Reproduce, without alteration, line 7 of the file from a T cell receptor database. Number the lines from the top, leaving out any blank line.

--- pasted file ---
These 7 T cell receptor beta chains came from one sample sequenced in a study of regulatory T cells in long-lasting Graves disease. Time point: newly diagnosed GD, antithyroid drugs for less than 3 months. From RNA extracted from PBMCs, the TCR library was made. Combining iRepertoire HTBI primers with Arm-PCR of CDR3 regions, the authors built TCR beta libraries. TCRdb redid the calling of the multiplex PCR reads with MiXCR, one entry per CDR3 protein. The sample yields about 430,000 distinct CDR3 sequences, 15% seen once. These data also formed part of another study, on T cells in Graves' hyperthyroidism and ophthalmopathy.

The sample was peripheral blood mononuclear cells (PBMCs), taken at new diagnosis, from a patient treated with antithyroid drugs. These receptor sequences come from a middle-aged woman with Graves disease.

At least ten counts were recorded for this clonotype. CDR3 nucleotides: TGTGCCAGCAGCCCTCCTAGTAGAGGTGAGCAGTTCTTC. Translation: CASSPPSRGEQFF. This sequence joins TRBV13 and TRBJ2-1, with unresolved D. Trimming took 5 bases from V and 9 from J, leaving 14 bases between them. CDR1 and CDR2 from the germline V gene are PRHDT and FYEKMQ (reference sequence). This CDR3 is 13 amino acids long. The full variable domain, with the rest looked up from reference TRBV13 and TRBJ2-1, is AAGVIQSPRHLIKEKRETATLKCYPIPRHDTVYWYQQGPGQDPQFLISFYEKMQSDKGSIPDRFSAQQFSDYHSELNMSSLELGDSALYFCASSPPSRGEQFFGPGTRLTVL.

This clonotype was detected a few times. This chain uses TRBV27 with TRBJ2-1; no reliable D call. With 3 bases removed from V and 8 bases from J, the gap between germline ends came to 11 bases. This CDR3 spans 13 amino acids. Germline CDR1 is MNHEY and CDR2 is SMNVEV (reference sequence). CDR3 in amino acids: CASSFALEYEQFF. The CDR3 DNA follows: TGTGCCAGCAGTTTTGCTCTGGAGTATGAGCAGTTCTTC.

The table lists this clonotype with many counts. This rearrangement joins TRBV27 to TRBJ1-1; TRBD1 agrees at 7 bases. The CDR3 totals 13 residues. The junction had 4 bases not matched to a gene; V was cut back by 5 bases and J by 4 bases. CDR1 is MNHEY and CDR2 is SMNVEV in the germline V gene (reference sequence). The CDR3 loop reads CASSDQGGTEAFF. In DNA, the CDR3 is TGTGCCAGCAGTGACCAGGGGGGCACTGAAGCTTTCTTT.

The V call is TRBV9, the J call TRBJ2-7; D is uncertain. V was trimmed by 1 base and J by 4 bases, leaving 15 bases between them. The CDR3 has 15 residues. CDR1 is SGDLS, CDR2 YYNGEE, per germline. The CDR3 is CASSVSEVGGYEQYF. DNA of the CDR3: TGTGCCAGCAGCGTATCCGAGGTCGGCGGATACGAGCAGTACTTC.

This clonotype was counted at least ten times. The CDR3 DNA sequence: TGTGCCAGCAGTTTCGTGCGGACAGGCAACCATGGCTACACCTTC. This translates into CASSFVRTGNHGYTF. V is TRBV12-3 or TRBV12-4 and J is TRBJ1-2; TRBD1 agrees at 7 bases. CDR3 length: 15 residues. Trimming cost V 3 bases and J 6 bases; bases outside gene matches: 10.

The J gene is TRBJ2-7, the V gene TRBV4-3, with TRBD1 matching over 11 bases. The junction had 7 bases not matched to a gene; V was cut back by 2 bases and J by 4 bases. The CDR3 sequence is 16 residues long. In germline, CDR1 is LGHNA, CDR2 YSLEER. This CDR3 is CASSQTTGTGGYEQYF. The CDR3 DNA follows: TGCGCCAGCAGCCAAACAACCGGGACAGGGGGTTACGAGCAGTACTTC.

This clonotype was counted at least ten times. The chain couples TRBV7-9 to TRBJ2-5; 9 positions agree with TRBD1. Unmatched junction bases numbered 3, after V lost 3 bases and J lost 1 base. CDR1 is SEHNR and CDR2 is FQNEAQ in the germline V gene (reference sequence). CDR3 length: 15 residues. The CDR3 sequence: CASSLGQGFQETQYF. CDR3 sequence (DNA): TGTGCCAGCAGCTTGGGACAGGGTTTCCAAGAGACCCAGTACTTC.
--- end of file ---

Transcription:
This clonotype was counted at least ten times. The CDR3 DNA sequence: TGTGCCAGCAGTTTCGTGCGGACAGGCAACCATGGCTACACCTTC. This translates into CASSFVRTGNHGYTF. V is TRBV12-3 or TRBV12-4 and J is TRBJ1-2; TRBD1 agrees at 7 bases. CDR3 length: 15 residues. Trimming cost V 3 bases and J 6 bases; bases outside gene matches: 10.